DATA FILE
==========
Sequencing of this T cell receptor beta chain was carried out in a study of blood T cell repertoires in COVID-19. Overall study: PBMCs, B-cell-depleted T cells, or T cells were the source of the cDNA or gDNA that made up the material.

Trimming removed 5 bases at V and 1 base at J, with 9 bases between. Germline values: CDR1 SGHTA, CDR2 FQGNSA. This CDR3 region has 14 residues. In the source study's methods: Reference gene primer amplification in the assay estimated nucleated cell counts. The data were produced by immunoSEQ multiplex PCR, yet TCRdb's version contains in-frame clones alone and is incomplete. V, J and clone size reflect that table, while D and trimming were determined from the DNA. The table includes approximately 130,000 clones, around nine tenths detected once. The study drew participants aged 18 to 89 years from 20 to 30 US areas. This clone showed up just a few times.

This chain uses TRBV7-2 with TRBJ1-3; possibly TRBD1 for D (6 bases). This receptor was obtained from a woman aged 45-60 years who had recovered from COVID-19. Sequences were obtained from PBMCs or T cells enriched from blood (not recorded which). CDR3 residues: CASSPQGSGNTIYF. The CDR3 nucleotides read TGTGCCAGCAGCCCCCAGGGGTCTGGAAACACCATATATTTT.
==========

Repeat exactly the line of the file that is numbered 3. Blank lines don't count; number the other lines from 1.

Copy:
This chain uses TRBV7-2 with TRBJ1-3; possibly TRBD1 for D (6 bases). This receptor was obtained from a woman aged 45-60 years who had recovered from COVID-19. Sequences were obtained from PBMCs or T cells enriched from blood (not recorded which). CDR3 residues: CASSPQGSGNTIYF. The CDR3 nucleotides read TGTGCCAGCAGCCCCCAGGGGTCTGGAAACACCATATATTTT.